1. Gender, race, colour, accent, social background
Algorithms are blind to the sort of social biases (gender, race, colour, age, ethnicity, religion, accent, social background) we commonly see, not only in society through sexism, racism and snobbery but also in teaching where social biases are not uncommon. In education, it is useful to distinguish between subtle and blatant biases, in that the teacher may be perceived to be unbiased and not be aware of their own biases. We know, for example, that gender bias has a strong effect on subject choice and that both gender and race affect teacher feedback. Algorithms can be free of such social biases.
2. Free from cognitive biases
Cognitive biases around ability versus effort, made clear by the likes of Carol Dweck on fixed versus growth mindsets, clearly affect teacher and learner behaviour leading to self-fulfilling predictions on student attainment. Considerable bias in marking and grades has also been evidenced. There may also be ingrained theories and practices that are out of date and now disproven, such as learning styles, that heavily influence teaching. Algorithms, build on sound theory and practice, can, over time, based on actual evidence, try to eliminate such biases.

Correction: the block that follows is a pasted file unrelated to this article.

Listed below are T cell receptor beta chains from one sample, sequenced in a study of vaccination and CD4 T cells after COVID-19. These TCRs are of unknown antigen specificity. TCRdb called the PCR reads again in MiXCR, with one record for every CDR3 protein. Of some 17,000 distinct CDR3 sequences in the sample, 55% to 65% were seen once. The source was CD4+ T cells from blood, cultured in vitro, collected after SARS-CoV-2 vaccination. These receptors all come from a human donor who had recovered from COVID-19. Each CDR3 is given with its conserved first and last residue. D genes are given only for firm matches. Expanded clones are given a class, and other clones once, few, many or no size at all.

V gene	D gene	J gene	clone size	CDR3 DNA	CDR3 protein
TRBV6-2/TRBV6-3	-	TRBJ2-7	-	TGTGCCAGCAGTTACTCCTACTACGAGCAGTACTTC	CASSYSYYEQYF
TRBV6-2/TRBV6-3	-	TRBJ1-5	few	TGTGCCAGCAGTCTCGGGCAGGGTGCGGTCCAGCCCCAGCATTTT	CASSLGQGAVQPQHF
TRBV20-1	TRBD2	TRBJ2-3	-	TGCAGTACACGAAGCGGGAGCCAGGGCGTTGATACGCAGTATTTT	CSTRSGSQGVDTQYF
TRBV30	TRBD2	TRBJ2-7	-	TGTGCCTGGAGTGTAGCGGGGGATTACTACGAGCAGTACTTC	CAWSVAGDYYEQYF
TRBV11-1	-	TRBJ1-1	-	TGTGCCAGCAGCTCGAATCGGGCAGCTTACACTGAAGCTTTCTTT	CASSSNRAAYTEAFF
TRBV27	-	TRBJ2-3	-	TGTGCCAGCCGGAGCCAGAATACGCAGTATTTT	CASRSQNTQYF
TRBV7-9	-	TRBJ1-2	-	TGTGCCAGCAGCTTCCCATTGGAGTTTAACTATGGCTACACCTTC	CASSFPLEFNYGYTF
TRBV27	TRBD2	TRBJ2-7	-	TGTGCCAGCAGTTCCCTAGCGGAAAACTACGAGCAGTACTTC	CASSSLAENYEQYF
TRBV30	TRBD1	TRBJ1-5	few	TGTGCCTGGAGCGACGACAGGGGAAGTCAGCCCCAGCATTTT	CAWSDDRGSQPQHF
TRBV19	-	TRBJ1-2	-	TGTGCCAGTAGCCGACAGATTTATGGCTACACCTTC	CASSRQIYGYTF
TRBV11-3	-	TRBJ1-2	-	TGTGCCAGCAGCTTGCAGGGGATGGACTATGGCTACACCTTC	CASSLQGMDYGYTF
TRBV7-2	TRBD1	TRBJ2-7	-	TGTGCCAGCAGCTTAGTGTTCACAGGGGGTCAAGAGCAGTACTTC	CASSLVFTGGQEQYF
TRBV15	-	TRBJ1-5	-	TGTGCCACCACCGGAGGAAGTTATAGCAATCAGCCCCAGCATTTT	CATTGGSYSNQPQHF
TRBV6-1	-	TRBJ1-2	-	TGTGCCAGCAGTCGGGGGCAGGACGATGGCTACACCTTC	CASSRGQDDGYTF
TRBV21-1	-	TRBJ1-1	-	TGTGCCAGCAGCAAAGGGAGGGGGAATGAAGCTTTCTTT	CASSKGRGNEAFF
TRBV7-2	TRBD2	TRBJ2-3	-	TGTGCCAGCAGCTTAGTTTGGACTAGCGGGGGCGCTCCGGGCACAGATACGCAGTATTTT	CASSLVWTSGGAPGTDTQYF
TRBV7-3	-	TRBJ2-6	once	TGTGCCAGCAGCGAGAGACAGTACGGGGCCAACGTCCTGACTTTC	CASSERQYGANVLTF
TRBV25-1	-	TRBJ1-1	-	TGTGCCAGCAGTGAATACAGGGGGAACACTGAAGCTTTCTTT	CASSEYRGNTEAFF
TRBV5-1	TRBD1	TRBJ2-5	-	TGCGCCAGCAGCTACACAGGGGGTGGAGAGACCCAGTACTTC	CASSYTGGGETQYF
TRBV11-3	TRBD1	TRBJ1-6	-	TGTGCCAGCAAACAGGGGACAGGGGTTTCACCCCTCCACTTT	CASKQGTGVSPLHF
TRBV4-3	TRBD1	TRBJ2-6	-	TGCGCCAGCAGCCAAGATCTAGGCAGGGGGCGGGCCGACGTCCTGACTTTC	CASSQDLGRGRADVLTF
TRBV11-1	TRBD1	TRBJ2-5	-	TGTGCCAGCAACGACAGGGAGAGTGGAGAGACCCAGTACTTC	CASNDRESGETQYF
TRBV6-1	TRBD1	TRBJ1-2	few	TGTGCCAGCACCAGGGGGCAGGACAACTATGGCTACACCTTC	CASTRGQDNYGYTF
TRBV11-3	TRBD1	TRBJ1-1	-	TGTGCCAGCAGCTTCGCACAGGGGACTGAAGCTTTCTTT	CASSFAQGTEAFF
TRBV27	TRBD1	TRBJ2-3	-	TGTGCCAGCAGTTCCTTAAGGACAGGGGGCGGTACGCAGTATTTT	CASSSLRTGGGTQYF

3. Never get tired, ill, irritable or disillusioned
To teach is human and teacher performance is therefore variable. That is not a criticism of teachers but an observation about human nature and behaviour. Algorithm behaviour is only variable in the sense that it uses variables. Algorithms are at the top of their game (albeit limited) 24/7/365. Of course, one could argue that the affective, emotional side of learning is not always provided by algorithmic learning. That is true but good design can ensure that it is a feature of delivery. Even here, algorithmic techniques around gesture recognition, attention and emotion are being researched and built.
4. Algorithms can do things that brains cannot